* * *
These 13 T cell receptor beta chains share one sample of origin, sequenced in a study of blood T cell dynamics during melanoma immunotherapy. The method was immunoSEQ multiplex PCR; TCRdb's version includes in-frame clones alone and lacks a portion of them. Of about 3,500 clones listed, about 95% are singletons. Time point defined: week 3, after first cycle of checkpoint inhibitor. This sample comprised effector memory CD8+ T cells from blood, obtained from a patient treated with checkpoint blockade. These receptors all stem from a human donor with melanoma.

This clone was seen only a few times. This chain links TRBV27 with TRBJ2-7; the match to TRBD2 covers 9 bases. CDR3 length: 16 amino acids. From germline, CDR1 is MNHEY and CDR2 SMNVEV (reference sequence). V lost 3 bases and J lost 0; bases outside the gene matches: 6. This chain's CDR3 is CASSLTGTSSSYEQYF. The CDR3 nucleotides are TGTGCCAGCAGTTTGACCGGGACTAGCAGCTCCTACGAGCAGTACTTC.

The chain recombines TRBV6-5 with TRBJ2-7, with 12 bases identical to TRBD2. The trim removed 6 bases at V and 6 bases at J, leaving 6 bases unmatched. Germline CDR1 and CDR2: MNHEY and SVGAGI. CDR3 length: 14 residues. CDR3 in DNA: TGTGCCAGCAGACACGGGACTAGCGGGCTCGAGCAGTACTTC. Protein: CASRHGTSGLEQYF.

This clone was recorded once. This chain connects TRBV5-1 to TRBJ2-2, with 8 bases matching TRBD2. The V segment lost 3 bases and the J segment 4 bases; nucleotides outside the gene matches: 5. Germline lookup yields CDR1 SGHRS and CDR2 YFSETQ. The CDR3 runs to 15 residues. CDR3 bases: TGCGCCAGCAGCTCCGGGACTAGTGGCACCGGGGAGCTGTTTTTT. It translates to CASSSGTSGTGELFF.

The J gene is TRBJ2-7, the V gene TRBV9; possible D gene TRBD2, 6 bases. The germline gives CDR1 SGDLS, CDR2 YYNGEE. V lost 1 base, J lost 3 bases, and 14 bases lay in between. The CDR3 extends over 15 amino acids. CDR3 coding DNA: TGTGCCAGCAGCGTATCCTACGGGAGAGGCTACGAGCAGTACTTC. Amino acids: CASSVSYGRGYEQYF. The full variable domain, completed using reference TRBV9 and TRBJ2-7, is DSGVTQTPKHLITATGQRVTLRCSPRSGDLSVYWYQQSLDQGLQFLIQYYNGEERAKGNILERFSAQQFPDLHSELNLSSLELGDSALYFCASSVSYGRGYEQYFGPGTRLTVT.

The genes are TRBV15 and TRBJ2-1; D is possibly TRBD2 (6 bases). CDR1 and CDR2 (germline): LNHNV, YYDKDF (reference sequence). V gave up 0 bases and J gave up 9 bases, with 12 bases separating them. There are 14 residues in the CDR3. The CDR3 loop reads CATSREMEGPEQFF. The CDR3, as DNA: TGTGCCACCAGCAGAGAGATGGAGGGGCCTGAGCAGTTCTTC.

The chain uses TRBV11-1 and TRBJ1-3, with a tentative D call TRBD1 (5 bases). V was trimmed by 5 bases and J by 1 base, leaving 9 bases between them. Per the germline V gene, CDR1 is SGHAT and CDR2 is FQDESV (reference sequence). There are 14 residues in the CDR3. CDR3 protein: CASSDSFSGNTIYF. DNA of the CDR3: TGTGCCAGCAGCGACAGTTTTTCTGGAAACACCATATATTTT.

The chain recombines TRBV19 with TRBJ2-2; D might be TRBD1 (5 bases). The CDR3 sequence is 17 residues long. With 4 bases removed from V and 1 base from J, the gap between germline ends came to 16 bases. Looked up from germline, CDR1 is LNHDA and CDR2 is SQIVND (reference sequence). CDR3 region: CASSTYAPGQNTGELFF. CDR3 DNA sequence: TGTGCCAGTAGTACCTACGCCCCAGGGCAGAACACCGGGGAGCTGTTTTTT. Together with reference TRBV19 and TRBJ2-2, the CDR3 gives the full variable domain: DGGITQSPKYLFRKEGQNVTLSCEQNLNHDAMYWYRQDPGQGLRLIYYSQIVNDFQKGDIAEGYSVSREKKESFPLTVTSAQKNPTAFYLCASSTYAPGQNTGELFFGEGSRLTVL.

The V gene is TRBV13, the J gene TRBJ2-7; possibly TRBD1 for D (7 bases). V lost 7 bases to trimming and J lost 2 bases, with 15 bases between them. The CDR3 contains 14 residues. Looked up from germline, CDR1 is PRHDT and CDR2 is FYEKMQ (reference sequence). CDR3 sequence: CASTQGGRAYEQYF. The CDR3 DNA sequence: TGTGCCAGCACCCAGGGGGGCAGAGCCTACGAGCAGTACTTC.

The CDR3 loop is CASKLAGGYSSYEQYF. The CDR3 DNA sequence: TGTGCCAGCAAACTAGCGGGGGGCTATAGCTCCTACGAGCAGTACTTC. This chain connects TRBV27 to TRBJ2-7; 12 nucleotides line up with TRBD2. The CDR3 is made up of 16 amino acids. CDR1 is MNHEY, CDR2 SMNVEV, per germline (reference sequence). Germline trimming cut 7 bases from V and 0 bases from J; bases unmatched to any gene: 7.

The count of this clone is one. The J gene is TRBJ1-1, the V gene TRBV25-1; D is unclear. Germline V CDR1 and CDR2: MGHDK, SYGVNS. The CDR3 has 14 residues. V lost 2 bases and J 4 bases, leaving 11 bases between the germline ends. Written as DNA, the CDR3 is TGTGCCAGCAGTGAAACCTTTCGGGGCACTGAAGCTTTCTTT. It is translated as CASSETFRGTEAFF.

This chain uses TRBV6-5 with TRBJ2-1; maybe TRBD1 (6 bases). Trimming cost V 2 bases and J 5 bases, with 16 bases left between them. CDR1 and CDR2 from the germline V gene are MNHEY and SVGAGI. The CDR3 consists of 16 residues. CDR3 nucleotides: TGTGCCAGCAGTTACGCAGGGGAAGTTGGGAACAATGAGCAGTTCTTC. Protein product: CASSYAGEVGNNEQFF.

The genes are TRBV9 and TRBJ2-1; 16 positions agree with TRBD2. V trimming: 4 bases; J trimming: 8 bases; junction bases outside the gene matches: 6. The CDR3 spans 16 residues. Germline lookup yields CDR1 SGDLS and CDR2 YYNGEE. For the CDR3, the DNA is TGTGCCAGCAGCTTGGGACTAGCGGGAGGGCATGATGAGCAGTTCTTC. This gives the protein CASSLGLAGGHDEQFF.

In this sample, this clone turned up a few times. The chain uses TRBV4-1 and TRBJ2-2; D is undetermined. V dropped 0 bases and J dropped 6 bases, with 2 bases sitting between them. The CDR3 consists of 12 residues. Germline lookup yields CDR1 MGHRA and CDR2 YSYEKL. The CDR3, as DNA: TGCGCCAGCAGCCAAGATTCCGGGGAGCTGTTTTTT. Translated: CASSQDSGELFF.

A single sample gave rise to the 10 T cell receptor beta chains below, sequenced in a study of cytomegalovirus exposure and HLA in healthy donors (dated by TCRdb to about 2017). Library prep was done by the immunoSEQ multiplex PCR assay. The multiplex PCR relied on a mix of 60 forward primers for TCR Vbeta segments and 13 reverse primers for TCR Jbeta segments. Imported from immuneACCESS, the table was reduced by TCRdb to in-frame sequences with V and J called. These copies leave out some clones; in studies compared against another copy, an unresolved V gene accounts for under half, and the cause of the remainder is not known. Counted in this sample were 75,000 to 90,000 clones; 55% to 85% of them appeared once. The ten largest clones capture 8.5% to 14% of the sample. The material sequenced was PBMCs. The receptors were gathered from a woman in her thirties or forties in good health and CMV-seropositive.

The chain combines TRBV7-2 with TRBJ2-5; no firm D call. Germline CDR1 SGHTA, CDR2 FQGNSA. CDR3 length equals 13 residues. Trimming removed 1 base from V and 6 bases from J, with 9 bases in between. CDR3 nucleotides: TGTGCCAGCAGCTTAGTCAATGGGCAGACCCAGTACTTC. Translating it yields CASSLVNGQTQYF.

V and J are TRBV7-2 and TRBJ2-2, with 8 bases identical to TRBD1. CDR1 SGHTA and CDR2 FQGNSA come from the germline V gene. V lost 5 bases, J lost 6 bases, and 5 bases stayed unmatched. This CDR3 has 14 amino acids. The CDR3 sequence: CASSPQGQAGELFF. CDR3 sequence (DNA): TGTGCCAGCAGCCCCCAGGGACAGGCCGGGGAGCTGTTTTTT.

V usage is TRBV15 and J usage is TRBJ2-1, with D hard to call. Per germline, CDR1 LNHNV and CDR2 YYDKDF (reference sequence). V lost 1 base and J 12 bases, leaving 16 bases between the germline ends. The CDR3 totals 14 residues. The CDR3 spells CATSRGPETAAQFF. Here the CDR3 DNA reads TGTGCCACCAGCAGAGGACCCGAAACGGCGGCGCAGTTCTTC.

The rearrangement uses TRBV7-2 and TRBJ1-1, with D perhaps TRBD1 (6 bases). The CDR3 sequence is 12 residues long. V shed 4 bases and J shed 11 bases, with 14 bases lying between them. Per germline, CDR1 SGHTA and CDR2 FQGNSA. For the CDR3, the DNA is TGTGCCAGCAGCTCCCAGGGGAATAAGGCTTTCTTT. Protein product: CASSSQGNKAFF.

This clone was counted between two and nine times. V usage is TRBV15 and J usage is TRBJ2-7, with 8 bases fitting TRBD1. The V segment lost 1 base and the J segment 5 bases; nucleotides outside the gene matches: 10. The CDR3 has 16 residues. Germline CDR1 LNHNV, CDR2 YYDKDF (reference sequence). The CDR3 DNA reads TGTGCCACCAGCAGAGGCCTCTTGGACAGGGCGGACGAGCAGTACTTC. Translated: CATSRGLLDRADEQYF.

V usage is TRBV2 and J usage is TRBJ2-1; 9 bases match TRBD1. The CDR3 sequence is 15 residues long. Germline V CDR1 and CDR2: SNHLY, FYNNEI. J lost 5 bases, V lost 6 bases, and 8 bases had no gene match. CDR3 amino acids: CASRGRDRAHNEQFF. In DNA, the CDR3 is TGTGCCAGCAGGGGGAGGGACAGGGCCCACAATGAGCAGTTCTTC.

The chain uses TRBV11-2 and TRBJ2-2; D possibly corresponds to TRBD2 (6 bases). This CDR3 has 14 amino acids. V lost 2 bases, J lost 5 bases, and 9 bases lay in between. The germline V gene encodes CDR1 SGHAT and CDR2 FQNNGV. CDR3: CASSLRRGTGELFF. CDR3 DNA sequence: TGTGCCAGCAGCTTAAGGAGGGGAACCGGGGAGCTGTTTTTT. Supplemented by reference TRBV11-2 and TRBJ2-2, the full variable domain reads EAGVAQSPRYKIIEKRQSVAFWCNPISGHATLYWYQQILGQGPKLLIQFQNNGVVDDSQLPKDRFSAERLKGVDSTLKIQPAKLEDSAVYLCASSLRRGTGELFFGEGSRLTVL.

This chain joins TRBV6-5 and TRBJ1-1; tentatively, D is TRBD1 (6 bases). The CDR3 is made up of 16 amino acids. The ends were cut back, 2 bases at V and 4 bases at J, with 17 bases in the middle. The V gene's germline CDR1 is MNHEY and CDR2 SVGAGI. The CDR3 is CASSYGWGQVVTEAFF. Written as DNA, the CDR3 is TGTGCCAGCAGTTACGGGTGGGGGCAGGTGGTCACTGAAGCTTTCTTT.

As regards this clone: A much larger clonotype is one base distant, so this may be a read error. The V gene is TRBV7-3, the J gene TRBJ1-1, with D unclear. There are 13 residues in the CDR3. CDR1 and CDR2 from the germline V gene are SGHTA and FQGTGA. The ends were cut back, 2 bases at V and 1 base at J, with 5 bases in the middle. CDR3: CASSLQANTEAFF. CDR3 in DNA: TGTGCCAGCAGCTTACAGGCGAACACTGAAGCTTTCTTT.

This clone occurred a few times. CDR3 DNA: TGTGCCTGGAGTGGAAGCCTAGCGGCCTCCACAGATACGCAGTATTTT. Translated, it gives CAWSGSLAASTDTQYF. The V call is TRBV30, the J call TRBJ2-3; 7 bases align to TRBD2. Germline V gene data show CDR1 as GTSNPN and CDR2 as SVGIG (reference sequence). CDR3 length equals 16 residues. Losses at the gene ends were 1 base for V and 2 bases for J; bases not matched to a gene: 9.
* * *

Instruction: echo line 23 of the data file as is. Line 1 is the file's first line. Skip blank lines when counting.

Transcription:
This chain joins TRBV6-5 and TRBJ1-1; tentatively, D is TRBD1 (6 bases). The CDR3 is made up of 16 amino acids. The ends were cut back, 2 bases at V and 4 bases at J, with 17 bases in the middle. The V gene's germline CDR1 is MNHEY and CDR2 SVGAGI. The CDR3 is CASSYGWGQVVTEAFF. Written as DNA, the CDR3 is TGTGCCAGCAGTTACGGGTGGGGGCAGGTGGTCACTGAAGCTTTCTTT.